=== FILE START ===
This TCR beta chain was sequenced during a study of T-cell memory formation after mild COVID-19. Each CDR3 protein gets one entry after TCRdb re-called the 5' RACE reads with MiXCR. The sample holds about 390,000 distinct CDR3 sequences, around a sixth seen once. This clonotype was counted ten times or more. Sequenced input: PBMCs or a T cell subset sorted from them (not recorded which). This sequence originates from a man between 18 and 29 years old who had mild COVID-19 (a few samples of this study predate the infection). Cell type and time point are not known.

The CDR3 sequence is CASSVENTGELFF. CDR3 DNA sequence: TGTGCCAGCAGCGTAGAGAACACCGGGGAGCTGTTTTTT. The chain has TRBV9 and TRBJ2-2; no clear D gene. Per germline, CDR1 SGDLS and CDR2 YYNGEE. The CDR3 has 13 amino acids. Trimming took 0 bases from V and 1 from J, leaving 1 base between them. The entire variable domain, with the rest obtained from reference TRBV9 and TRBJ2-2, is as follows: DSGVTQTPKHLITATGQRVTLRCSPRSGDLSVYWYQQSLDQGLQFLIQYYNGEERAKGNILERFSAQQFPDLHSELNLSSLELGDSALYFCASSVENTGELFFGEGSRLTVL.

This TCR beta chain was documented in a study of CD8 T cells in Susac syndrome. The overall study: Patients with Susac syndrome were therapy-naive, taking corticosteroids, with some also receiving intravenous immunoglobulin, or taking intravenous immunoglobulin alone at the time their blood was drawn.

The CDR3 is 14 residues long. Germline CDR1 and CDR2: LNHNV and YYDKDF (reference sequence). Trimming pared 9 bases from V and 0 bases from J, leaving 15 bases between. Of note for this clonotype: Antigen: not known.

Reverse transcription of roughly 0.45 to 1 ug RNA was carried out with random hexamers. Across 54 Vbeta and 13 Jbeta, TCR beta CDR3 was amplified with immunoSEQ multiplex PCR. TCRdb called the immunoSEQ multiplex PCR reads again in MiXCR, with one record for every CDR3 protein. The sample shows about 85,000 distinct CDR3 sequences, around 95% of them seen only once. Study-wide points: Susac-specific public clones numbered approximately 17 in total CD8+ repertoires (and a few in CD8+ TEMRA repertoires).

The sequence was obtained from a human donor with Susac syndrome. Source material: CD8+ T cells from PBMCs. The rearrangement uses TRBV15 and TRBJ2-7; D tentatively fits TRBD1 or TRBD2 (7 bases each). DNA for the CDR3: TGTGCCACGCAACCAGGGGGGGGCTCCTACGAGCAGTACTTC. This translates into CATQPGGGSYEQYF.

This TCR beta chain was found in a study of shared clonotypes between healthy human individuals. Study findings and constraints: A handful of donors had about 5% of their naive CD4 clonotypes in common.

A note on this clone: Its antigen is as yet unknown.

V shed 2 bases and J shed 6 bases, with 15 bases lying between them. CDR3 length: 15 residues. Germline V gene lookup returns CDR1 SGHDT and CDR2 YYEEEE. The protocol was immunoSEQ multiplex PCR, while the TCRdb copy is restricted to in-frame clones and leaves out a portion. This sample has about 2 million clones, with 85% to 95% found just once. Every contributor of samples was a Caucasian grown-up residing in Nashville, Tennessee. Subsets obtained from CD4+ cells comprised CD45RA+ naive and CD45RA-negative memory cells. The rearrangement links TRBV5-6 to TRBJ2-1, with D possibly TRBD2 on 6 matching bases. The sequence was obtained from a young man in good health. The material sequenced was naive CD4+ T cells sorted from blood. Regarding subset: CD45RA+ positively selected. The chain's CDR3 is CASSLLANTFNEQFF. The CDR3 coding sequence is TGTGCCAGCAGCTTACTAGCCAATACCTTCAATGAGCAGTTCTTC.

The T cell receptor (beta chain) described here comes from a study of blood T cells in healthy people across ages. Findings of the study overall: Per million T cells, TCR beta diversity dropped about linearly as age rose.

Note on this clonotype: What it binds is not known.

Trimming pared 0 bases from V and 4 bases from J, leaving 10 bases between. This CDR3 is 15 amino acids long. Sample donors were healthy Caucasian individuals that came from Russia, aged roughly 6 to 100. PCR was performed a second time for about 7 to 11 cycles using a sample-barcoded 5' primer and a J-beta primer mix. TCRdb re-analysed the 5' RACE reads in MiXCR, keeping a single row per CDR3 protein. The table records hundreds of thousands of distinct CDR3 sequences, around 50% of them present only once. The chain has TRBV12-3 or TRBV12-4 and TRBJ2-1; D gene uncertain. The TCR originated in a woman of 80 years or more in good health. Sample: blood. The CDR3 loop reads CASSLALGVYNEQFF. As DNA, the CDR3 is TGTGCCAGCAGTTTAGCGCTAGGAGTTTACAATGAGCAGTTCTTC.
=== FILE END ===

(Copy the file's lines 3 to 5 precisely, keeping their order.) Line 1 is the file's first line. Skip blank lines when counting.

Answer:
This TCR beta chain was documented in a study of CD8 T cells in Susac syndrome. The overall study: Patients with Susac syndrome were therapy-naive, taking corticosteroids, with some also receiving intravenous immunoglobulin, or taking intravenous immunoglobulin alone at the time their blood was drawn.

The CDR3 is 14 residues long. Germline CDR1 and CDR2: LNHNV and YYDKDF (reference sequence). Trimming pared 9 bases from V and 0 bases from J, leaving 15 bases between. Of note for this clonotype: Antigen: not known.

Reverse transcription of roughly 0.45 to 1 ug RNA was carried out with random hexamers. Across 54 Vbeta and 13 Jbeta, TCR beta CDR3 was amplified with immunoSEQ multiplex PCR. TCRdb called the immunoSEQ multiplex PCR reads again in MiXCR, with one record for every CDR3 protein. The sample shows about 85,000 distinct CDR3 sequences, around 95% of them seen only once. Study-wide points: Susac-specific public clones numbered approximately 17 in total CD8+ repertoires (and a few in CD8+ TEMRA repertoires).